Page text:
Protest music: Why don't we hear this type of music today?
The counterculture of the late 1960s and early 1970s was marked, in part, by artists and bands who made their name in protest music.
From Creedence Clearwater Revival, to Neil Young and Crosby Stills and Nash, to the Temptations and Mahalia Jackson, to Country Joe and the Fish — heard at the definitive music festival of its generation, Woodstock.
Songs about ending the war, racial tension and the environment were not only poignant, they were chart-topping hits.
But where have all the protest songs gone?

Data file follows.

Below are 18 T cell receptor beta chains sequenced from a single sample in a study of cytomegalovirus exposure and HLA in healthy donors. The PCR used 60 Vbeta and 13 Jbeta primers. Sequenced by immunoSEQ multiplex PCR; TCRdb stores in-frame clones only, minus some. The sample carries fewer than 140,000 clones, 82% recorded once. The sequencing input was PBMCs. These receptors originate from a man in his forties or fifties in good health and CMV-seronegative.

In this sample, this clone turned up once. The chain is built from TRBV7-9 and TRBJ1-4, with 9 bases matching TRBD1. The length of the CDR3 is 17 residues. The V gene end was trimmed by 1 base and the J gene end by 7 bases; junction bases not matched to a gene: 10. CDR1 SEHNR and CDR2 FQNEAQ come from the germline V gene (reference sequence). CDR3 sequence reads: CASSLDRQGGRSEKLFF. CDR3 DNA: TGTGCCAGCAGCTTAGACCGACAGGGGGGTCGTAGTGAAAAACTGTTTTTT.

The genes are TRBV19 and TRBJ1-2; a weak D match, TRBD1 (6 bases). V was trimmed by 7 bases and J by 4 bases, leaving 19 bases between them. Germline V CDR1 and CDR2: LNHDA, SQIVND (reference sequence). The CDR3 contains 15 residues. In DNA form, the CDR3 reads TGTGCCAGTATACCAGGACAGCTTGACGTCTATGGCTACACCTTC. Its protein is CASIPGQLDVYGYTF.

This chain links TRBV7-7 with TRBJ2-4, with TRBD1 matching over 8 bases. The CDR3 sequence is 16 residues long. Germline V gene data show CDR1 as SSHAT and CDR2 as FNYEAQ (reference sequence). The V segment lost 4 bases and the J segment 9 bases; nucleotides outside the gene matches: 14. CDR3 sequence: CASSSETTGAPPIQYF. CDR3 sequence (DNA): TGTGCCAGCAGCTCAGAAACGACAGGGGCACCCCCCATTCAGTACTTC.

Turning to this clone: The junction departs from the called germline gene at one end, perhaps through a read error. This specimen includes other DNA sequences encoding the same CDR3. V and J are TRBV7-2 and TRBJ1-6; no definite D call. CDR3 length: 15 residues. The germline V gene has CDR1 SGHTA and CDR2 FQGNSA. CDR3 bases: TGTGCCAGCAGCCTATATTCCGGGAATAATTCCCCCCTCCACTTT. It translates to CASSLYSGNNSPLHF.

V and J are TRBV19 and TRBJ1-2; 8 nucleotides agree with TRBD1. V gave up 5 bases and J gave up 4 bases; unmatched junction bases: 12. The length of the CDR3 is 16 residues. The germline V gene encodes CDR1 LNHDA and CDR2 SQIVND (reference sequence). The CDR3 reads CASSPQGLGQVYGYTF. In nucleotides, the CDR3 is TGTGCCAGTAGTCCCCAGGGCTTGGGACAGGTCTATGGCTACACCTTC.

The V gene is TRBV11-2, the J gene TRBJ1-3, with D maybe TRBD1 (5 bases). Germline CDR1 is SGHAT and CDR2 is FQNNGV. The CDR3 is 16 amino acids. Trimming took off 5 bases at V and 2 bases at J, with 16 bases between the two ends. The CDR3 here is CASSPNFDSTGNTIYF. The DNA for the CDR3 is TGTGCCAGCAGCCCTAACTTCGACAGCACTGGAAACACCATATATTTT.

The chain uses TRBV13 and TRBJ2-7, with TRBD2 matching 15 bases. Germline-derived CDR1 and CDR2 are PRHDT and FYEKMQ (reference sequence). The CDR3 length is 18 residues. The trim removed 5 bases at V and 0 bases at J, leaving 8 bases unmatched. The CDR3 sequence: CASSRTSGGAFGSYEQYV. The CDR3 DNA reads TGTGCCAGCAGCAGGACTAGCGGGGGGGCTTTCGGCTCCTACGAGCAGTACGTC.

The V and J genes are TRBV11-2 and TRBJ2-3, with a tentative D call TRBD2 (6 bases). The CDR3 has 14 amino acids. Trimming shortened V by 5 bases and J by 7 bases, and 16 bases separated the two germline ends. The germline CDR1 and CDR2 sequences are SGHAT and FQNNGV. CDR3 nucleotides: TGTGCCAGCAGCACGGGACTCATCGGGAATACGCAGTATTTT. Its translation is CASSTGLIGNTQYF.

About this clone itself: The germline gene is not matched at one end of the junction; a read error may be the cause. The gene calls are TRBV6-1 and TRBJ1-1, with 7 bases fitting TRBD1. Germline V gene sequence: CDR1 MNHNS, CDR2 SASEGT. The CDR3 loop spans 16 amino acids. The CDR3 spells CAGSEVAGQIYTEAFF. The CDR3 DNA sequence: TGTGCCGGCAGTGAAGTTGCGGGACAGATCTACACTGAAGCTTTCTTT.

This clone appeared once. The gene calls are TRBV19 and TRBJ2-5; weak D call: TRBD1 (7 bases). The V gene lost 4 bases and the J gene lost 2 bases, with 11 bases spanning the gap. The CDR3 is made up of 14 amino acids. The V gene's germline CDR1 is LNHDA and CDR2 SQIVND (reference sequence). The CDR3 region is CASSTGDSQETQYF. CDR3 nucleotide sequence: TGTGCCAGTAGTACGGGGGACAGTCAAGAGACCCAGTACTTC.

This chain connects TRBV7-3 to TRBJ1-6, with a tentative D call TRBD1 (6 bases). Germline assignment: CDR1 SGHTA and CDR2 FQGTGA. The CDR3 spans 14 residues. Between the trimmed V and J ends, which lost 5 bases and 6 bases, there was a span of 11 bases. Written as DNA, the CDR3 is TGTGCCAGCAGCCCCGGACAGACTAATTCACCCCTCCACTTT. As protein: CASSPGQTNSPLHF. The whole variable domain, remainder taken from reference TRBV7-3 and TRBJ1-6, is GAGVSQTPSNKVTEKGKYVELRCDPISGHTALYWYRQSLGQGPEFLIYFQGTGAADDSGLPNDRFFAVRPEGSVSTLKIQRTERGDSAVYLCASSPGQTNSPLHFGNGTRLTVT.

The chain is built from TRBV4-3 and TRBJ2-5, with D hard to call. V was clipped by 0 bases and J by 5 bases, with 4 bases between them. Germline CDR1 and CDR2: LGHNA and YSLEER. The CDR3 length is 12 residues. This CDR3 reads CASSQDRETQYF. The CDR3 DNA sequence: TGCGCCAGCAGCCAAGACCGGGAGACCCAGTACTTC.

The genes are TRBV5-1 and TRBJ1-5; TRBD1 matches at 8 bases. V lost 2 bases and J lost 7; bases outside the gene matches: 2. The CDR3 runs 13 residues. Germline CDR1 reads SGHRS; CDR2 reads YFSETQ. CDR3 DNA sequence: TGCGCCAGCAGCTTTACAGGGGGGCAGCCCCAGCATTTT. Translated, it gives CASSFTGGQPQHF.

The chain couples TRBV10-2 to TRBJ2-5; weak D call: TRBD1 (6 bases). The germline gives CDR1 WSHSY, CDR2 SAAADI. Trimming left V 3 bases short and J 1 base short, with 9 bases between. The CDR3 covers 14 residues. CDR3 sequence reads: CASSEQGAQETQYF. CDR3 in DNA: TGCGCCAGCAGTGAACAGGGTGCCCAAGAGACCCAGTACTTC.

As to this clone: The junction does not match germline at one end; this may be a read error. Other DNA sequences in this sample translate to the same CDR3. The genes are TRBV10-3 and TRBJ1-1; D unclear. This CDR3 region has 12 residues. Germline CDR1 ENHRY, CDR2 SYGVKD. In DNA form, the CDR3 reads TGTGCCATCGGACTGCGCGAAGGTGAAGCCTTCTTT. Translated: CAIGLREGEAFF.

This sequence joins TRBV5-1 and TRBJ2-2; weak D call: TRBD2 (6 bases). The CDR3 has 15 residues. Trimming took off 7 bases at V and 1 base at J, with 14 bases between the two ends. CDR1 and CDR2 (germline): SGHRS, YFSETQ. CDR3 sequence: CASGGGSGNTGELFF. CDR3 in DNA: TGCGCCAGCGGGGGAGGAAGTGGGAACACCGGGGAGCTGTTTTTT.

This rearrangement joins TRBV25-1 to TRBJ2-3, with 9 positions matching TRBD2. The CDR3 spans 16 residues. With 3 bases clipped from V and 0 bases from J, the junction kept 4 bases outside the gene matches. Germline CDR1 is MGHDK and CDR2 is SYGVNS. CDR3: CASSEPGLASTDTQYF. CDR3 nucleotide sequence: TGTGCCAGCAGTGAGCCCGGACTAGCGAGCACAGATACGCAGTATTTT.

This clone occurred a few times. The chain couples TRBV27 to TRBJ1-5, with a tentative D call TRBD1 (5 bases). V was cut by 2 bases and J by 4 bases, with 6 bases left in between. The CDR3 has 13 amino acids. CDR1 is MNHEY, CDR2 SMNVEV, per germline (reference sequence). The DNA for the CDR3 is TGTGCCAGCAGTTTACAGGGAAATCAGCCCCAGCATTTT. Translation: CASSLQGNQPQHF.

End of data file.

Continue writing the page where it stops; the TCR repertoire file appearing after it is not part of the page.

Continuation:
With the 2.5 million-strong women’s march on Washington, D.C., to clashes in Charlottesville, Virginia, to unpopular lawmakers, the state of politics today has reignited activism — but do we see hit music reflecting that?
To answer that, we’re joined by University of Colorado-Boulder professor and author of “The Poetry of Pop,” Adam Bradley, whose newest book reflects on modern music as the poetic expression of our time.